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How to make deep bedding for chickens

Cross section through deep beddingIn my last post, I pointed out that well-managed deep bedding is healthier for chickens than constantly giving them fresh litter.  But how exactly do you manage a deep bedding system?

First of all, think of your deep bedding system like you would think of a compost pile.  If you smell anything or if the deep bedding is wet, you're doing it wrong (probably not adding enough bedding or cramming too many chickens in a small space.)  This photo is a cross-section through our deep bedding, now about a foot deep, and it just looks like a mass of slightly chopped up leaves.

Start out with about four inches of litter on the floor of your coop.  This litter can be anything that's high in carbon, like chopped straw, ground corncobs, cut or shredded corn stover, wood shavings, wood chips, peat moss, cane litter, shredded paper, or autumn leaves.  Recently, I tossed in an old bag of lawn clippings and I'll let you know how that more nitrogenous bedding does in comparison to the straw and autumn leaves I've been using so far --- I suspect it will need more frequent refreshing.

Grass clippings as chicken beddingSince some of the benefits of deep bedding depend on microbial action, you never want to clean the entire coop out at once.  Instead, your goal is to keep a constant ground cover of six to twelve inches of bedding, removing and adding litter as needed to keep from hitting your head on the ceiling and to keep the bedding from getting soggy.  How often you add fresh bedding will depend on your coop size and number of chickens, but be sure to add bedding before you start seeing poop all over the floor and smelling ammonia.  An inch or two of bedding is sufficient when refreshing the litter.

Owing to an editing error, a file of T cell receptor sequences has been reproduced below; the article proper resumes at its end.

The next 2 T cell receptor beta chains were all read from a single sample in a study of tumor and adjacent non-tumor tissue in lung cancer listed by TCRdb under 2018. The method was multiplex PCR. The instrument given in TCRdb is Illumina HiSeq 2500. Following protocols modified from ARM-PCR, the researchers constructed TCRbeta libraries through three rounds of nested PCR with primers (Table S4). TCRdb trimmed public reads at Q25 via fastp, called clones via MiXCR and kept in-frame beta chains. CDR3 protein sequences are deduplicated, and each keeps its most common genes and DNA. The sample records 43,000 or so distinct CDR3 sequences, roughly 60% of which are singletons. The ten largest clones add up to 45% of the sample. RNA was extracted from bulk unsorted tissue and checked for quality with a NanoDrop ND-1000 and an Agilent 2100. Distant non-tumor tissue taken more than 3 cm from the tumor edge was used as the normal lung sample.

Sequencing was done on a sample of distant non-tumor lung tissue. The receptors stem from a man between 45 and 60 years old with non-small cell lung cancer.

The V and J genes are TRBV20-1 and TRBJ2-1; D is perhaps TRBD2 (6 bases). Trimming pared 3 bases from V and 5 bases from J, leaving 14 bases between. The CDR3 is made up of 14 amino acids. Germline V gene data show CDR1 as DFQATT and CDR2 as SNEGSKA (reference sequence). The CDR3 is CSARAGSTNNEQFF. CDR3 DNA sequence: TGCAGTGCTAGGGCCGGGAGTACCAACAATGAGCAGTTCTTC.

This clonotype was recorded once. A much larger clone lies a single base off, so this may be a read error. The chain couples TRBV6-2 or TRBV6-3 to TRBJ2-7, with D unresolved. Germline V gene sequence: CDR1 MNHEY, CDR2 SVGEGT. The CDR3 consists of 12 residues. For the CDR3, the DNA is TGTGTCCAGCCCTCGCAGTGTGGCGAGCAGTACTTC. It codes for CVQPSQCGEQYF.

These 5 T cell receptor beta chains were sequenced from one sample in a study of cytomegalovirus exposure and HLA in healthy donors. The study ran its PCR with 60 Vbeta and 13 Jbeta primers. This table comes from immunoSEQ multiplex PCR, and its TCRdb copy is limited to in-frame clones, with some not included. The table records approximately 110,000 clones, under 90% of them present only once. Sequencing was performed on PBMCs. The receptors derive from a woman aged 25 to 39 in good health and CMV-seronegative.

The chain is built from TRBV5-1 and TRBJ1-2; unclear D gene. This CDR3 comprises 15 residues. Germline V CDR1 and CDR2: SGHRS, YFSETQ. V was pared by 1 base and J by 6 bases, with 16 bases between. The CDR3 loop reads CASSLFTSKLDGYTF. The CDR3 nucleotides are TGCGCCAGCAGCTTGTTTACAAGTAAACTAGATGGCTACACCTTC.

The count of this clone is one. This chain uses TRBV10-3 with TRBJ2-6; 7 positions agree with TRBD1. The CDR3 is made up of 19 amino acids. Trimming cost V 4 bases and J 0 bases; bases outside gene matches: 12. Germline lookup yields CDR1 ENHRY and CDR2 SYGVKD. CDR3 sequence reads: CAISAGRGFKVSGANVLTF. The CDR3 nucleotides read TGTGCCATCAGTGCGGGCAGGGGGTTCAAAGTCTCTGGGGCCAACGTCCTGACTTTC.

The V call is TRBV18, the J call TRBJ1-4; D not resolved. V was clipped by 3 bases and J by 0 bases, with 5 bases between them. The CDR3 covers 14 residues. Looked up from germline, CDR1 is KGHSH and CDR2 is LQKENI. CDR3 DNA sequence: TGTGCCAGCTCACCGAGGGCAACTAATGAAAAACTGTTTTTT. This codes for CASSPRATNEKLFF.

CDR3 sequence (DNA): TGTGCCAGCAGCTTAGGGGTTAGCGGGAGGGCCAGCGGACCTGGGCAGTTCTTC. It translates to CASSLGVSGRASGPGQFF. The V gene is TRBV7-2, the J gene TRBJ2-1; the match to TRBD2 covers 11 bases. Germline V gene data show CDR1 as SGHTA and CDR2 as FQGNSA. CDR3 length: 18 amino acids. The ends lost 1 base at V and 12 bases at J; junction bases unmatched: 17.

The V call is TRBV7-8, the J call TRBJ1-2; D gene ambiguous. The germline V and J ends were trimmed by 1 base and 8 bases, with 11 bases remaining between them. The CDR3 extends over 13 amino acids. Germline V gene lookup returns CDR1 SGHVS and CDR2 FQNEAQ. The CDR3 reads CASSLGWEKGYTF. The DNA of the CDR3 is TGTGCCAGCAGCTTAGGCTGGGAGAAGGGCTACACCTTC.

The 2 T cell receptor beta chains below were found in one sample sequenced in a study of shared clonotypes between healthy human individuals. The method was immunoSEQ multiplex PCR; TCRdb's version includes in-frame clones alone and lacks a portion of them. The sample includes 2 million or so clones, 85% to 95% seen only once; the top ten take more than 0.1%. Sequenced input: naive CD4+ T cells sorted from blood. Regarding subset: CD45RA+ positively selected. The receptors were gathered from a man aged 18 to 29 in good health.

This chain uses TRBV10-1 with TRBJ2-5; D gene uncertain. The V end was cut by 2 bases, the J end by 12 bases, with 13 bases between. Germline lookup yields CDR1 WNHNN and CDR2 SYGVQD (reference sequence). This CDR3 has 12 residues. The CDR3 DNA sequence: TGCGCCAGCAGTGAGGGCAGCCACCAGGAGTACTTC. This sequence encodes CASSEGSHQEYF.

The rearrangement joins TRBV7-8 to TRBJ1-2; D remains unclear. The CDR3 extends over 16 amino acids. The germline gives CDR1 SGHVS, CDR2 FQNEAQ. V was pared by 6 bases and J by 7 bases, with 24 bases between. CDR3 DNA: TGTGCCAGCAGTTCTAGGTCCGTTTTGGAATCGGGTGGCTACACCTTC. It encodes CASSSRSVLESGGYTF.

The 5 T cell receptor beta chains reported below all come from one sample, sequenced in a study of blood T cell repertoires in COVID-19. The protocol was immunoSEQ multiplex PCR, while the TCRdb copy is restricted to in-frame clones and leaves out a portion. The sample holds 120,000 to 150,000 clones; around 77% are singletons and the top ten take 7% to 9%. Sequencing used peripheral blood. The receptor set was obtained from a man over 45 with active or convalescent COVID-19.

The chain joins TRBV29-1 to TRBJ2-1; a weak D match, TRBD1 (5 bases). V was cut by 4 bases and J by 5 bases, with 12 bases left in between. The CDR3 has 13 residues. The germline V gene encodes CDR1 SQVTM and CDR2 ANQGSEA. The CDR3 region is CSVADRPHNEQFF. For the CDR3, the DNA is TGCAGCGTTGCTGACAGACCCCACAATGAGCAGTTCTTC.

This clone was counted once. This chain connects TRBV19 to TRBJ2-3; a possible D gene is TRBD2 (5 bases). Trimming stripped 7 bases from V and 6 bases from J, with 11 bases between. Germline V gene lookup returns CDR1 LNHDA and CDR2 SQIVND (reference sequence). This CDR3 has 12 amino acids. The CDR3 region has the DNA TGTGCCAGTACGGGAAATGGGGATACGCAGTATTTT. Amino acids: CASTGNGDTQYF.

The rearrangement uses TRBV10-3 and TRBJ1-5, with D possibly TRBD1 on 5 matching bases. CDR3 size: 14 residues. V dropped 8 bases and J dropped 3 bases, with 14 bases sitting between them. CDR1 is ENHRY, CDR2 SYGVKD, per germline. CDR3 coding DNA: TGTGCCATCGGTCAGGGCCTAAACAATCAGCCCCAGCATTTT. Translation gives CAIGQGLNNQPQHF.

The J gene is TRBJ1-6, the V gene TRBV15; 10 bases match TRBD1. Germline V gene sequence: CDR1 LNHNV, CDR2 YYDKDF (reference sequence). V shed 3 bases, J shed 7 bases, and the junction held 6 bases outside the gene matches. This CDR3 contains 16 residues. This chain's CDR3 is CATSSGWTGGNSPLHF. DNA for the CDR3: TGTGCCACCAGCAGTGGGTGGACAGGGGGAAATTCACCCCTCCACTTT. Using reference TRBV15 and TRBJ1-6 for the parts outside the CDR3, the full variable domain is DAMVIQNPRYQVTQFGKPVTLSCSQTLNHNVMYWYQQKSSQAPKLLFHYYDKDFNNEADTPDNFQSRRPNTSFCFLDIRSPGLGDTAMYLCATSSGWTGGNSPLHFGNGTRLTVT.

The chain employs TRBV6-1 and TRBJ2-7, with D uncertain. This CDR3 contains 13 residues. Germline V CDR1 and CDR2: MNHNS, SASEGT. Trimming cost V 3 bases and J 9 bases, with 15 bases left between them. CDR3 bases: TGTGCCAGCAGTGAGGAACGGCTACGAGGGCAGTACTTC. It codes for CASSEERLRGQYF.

While deep litter can be good for chicken health, mismanagement of deep bedding can make your chickens sick.  Manure caking on the surface of the deep litter is a bad sign --- you can use various chemicals like hydrated lime (no longer recommended) or absorbent clay as long as you stir it in so the chemical doesn't burn the chickens' feet, but you'd be better off fixing the problem by adding more litter or giving your chickens more space.  Excess moisture is another big no-no since it can lead to conditions that promote the growth Chickens on deep litterof bad microorganisms in the bedding.  To prevent wet bedding, add a fresh layer on top, reduce the number of chickens, use one of our homemade chicken waterers so you don't get leakage on the floor, and provide ventilation in your coop.

Despite the potential for problems with deep bedding, I have to admit that in our well-sized coop, with bedding added every week or two, I haven't noticed any problems at all.  I'm looking forward to removing a few inches of bedding in the spring to go on the garden, but meanwhile my work on the deep bedding system has amounted to about five minutes per week.

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I've been using an old fire poker to turn the bedding every couple of days which cuts down on the need for new litter even more. What's really cool is turning the litter and not finding any poop in there... just some grey dust.

I still add shavings to the solid surfaces (top of nest boxes, window sill) several times a week. The chickens eventually knock the shavings & poop onto the floor, keeping the surfaces much cleaner than before.

Comment by April Friday evening, January 28th, 2011
I like your idea of adding shavings to solid surfaces to cut down the poop even more! Great addition to an already great system.
Comment by anna late Friday evening, January 28th, 2011

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